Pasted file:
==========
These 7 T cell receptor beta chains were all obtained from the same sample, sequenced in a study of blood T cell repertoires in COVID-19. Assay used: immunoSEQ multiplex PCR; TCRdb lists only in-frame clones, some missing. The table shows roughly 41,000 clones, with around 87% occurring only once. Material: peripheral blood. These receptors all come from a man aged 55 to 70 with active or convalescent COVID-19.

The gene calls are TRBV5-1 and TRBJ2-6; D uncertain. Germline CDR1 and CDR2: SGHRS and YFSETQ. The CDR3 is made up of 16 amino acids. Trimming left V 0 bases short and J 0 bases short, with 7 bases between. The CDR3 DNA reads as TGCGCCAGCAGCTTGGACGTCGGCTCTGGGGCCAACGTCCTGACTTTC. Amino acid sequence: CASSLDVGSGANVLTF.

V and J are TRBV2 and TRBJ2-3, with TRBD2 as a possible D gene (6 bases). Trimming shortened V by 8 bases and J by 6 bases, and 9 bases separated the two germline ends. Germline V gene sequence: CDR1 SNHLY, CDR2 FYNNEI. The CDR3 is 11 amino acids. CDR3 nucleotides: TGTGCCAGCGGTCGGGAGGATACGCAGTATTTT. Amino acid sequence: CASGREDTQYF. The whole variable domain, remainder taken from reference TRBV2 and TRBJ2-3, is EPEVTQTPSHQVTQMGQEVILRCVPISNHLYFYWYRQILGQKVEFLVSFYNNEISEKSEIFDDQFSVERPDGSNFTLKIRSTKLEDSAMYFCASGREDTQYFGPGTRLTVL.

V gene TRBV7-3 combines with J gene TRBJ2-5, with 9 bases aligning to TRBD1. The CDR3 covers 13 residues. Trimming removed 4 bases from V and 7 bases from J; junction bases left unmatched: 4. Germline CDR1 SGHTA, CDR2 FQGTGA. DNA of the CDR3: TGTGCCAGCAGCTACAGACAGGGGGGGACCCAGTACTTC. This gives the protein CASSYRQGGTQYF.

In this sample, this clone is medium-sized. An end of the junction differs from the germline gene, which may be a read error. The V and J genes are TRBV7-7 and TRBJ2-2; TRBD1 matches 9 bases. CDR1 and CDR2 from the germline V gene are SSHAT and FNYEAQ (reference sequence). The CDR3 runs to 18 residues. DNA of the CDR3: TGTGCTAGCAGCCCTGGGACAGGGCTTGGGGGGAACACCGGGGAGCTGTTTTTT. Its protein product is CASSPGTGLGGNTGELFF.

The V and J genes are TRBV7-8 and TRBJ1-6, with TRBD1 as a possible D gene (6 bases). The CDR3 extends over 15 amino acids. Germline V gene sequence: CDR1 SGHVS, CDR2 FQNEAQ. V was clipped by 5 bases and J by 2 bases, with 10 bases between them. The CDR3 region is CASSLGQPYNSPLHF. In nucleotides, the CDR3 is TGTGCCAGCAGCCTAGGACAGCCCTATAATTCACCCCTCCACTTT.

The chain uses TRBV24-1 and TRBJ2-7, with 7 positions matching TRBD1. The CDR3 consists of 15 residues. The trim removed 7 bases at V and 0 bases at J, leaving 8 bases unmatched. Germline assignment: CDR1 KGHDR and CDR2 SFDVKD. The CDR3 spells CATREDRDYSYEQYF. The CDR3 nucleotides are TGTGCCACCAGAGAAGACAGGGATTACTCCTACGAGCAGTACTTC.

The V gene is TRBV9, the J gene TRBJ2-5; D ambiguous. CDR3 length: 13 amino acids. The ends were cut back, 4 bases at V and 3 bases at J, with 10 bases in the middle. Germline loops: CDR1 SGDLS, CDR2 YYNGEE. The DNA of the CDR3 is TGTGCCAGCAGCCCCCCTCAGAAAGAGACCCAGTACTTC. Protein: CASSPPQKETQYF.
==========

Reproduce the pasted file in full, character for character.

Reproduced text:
These 7 T cell receptor beta chains were all obtained from the same sample, sequenced in a study of blood T cell repertoires in COVID-19. Assay used: immunoSEQ multiplex PCR; TCRdb lists only in-frame clones, some missing. The table shows roughly 41,000 clones, with around 87% occurring only once. Material: peripheral blood. These receptors all come from a man aged 55 to 70 with active or convalescent COVID-19.

The gene calls are TRBV5-1 and TRBJ2-6; D uncertain. Germline CDR1 and CDR2: SGHRS and YFSETQ. The CDR3 is made up of 16 amino acids. Trimming left V 0 bases short and J 0 bases short, with 7 bases between. The CDR3 DNA reads as TGCGCCAGCAGCTTGGACGTCGGCTCTGGGGCCAACGTCCTGACTTTC. Amino acid sequence: CASSLDVGSGANVLTF.

V and J are TRBV2 and TRBJ2-3, with TRBD2 as a possible D gene (6 bases). Trimming shortened V by 8 bases and J by 6 bases, and 9 bases separated the two germline ends. Germline V gene sequence: CDR1 SNHLY, CDR2 FYNNEI. The CDR3 is 11 amino acids. CDR3 nucleotides: TGTGCCAGCGGTCGGGAGGATACGCAGTATTTT. Amino acid sequence: CASGREDTQYF. The whole variable domain, remainder taken from reference TRBV2 and TRBJ2-3, is EPEVTQTPSHQVTQMGQEVILRCVPISNHLYFYWYRQILGQKVEFLVSFYNNEISEKSEIFDDQFSVERPDGSNFTLKIRSTKLEDSAMYFCASGREDTQYFGPGTRLTVL.

V gene TRBV7-3 combines with J gene TRBJ2-5, with 9 bases aligning to TRBD1. The CDR3 covers 13 residues. Trimming removed 4 bases from V and 7 bases from J; junction bases left unmatched: 4. Germline CDR1 SGHTA, CDR2 FQGTGA. DNA of the CDR3: TGTGCCAGCAGCTACAGACAGGGGGGGACCCAGTACTTC. This gives the protein CASSYRQGGTQYF.

In this sample, this clone is medium-sized. An end of the junction differs from the germline gene, which may be a read error. The V and J genes are TRBV7-7 and TRBJ2-2; TRBD1 matches 9 bases. CDR1 and CDR2 from the germline V gene are SSHAT and FNYEAQ (reference sequence). The CDR3 runs to 18 residues. DNA of the CDR3: TGTGCTAGCAGCCCTGGGACAGGGCTTGGGGGGAACACCGGGGAGCTGTTTTTT. Its protein product is CASSPGTGLGGNTGELFF.

The V and J genes are TRBV7-8 and TRBJ1-6, with TRBD1 as a possible D gene (6 bases). The CDR3 extends over 15 amino acids. Germline V gene sequence: CDR1 SGHVS, CDR2 FQNEAQ. V was clipped by 5 bases and J by 2 bases, with 10 bases between them. The CDR3 region is CASSLGQPYNSPLHF. In nucleotides, the CDR3 is TGTGCCAGCAGCCTAGGACAGCCCTATAATTCACCCCTCCACTTT.

The chain uses TRBV24-1 and TRBJ2-7, with 7 positions matching TRBD1. The CDR3 consists of 15 residues. The trim removed 7 bases at V and 0 bases at J, leaving 8 bases unmatched. Germline assignment: CDR1 KGHDR and CDR2 SFDVKD. The CDR3 spells CATREDRDYSYEQYF. The CDR3 nucleotides are TGTGCCACCAGAGAAGACAGGGATTACTCCTACGAGCAGTACTTC.

The V gene is TRBV9, the J gene TRBJ2-5; D ambiguous. CDR3 length: 13 amino acids. The ends were cut back, 4 bases at V and 3 bases at J, with 10 bases in the middle. Germline loops: CDR1 SGDLS, CDR2 YYNGEE. The DNA of the CDR3 is TGTGCCAGCAGCCCCCCTCAGAAAGAGACCCAGTACTTC. Protein: CASSPPQKETQYF.